One excited family
The owners of Critesdale Farms, Pamela, Calvin and Adam were happy to see such a great turnout to their open barn on Thurs., Oct. 24, at their home farm near Ingleside. Norwell Dairy Systems hosted the event which seen over 400 visitors. Moore photo

DeLaval produces pleasure
One of the features at the Crites’ new modernized barn is the DeLaval swinging cow brush. It is a favourite to this cow as she spend about five minutes gets rubbed clean. There were three of these brushes installed in the barn.
Moore photo

INGLESIDE—Norwell Dairy Systems hosted an open barn at Critesdale Farms on Manning Rd. just east of Ingleside on Thurs., Oct. 24. The owners of Critesdale Farms constructed a brand new 260 x 130 ft., 180 free stall modernized barn with eh bulk of the equipment installed by Norwell from Brinston.

Norwell installed two VMS robotic milkers, a her navigator, buffer tank and three swinging cow brushes. The barn was built by Coleman Construction from Avonmore, the concrete was poured by Grandview Concrete Grooving Inc., the ground work was done by David Brown Construction from Ingleside, the pasture mats were supplied by Promat, Mueller supplied the 300 gal. bulk tank, the 72 in. VHV fans were installed by Secco along with the Isocell curtains, the forestall headlocks were done by Artex Barn Solutions and the feed pusher was installed by JOZ.

Other local companies who helped out were G&J Yelle Inc. from Crysler, Cornwall Door Service, Finch Feed and Seed from Finch, Jamieson Campbell Ltd. from Monkland, Lawrence’s Dairy Supply from Moose Creek, Countryman Electric from Chesterville and Lemay & Choinière from Quebec did the engineering.

Robotic milking system
The Critesdale barn’s main features were the two DeLaval VMS Supra+ robots. The robotic milkers can milk up to 55 cattle three times a day and keeps track of how the cattle are producing.
Moore photo

The owners, Calvin, Pamela and Adam Crites welcomed round 400 people to their new barn according to Adam, “we had around 400 people come through our doors, farmers, retired farmers and neighbours and town folk. From as far west as Peterborough and as far east as Huntingdon, Quebec (two families who are looking at building barns next year).”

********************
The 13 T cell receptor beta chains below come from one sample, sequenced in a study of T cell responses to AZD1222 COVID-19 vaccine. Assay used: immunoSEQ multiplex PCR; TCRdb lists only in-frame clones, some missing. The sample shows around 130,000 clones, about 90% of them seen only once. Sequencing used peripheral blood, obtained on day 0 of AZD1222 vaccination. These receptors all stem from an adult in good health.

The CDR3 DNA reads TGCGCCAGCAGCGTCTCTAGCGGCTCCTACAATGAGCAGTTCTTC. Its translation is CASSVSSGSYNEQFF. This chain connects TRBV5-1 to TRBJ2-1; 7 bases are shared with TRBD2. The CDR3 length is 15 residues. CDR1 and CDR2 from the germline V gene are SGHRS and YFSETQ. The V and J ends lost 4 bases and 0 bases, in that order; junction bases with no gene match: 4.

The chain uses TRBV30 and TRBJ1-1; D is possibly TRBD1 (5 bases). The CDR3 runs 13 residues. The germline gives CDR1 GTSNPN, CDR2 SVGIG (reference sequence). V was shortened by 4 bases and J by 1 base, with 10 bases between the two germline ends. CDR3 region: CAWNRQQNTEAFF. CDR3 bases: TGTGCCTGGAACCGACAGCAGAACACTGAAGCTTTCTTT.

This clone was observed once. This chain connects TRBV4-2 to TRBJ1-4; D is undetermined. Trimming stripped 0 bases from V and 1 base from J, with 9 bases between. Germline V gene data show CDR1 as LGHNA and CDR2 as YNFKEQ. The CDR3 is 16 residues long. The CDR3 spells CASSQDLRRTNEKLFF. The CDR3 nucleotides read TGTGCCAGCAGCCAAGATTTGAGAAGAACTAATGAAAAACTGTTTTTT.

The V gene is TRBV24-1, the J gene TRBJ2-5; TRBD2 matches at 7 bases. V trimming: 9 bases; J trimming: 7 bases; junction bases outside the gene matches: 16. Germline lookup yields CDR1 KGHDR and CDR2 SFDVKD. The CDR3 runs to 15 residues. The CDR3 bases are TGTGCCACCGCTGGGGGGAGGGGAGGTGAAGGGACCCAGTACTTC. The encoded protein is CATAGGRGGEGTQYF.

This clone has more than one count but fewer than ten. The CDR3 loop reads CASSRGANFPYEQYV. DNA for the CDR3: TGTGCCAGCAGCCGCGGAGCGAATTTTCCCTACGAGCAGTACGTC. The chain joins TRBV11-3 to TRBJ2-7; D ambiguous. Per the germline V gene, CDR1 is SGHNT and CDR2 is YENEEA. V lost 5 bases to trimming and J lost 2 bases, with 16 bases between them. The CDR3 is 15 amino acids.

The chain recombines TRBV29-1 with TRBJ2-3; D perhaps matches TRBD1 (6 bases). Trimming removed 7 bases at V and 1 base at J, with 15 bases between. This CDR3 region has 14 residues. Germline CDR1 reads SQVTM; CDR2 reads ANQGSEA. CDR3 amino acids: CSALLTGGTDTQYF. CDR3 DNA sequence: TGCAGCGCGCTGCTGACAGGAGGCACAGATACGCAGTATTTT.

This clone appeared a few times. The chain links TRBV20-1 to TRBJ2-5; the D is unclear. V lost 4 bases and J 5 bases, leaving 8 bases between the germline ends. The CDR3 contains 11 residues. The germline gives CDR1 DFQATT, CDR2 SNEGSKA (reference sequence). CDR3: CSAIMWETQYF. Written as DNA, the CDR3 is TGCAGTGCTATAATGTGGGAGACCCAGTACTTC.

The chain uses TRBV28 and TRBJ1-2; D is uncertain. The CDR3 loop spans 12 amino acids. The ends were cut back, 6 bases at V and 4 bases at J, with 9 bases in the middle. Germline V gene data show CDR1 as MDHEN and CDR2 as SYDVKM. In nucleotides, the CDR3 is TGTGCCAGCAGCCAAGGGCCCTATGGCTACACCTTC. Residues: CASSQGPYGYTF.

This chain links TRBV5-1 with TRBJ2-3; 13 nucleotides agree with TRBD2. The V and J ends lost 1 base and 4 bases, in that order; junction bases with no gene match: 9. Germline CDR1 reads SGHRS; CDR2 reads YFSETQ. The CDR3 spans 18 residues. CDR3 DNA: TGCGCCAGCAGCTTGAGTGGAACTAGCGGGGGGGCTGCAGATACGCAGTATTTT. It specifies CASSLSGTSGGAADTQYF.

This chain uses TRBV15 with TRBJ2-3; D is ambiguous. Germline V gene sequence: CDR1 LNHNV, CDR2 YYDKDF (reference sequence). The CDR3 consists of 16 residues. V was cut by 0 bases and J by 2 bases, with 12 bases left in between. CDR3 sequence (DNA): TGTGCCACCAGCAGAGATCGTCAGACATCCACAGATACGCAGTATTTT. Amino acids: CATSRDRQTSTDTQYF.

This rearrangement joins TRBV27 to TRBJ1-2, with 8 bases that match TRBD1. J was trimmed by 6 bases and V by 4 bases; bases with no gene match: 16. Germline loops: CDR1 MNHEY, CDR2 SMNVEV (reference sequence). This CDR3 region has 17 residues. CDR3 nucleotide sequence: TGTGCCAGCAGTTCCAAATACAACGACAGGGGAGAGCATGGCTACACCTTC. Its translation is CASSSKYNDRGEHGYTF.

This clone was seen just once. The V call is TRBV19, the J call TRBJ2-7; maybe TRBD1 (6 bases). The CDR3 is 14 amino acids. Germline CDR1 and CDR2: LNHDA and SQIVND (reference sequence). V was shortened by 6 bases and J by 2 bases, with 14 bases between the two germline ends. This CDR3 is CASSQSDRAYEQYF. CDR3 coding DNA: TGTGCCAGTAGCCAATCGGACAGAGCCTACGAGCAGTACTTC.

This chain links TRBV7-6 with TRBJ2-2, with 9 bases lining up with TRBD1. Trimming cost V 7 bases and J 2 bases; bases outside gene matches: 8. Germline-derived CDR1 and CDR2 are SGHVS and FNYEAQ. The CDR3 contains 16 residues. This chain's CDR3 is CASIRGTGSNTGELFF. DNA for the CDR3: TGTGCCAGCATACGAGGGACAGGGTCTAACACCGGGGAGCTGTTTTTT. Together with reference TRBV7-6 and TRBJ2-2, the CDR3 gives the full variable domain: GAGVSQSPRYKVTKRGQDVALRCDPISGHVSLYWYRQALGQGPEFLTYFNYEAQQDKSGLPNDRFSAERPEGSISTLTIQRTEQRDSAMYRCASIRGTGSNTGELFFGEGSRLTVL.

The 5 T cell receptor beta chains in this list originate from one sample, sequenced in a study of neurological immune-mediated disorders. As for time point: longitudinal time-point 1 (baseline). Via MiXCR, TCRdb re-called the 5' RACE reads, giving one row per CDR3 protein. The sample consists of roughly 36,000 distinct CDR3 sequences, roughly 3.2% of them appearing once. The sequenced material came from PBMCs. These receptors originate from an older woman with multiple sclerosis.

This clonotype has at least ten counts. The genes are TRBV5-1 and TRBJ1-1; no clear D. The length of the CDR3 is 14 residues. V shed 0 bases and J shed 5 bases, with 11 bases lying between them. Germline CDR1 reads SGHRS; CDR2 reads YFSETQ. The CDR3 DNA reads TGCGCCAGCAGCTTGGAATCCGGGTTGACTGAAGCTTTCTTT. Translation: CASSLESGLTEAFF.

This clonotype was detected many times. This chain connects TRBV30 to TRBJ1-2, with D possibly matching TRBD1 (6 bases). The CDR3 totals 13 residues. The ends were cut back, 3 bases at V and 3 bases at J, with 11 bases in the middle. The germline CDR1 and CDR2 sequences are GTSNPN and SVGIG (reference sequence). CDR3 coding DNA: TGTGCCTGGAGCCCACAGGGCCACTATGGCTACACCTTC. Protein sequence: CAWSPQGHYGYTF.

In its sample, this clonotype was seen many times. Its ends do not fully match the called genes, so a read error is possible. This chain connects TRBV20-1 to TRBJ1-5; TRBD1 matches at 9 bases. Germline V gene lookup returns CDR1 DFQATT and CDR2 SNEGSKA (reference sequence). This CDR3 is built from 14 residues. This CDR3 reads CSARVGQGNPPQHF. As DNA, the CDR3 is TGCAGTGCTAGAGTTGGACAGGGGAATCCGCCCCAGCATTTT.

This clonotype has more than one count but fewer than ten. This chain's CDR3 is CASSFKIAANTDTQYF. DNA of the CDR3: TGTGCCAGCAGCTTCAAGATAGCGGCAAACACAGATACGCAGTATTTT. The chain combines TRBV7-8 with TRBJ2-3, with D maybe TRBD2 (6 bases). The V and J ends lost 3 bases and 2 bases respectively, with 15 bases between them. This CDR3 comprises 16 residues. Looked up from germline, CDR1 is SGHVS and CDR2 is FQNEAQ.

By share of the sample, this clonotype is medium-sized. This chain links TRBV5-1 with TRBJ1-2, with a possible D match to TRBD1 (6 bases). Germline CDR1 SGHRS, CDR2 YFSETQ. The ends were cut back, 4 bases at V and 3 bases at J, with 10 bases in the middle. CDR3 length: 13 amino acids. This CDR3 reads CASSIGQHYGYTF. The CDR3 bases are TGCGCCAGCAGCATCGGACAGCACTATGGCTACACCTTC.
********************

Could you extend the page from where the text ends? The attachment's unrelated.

The Crites Family are seventh generation farmers, “Our family has farmed since we arrived in Canada (seven generations) which was sometime after the American Revolution. Previously located in Osnabruck Centre where the German immigrants all settled at the time. My great-grandfather Alvin Crites moved to our current location circa 1915. My grandfather Morley was second, my dad is third and I am fourth generation at this farm,” says Adam

Calvin was the first in the family to further his education after high school and graduated  KCAT in ‘79 and Adam graduated in 2014.

The Crites moved out of their tie-stall barn to the new barn nine months ago and began the process of transitioning the cattle into their new routines. Adams says the older cattle were the hardest to train to use the new milking system because they were just too used of being milked twice a day for years but now they could potentiallybe milked three times per day. Adam says the herd average is at 2.2 times per day, a number which he would like to see increase.

The Crites are always in the process of buying more quota to match the growing herd, “We’ve been in the barn over 9 months now and milking 94 cows with production around 36kgs per cow (on par with what it was in our tie stall) with hopes to hit 40kgs. The barn has 2 robots with a spot for the third when the time comes, and the capacity to house 150 milking cows.” says Adam.

The new barn allows the Crites family to be more flexible in hours says Adam, “The new barn is a lot less labour intensive than our tie stall we moved out of, and has allowed for a more flexible work schedule but certainly not less hours.”

Along with the barn, the Crites also farm 630 acres of their own and also rent extra for growing grow corn, wheat, soys and alfalfa hay mixtures. “We’ve come quite a way since 1915 when we had 20 cattle (milked by hand) and 75 acres. I’ve attached a cut out from an old Cornwall cheese and butter board book that had a short profile on our farm,” Adam adds.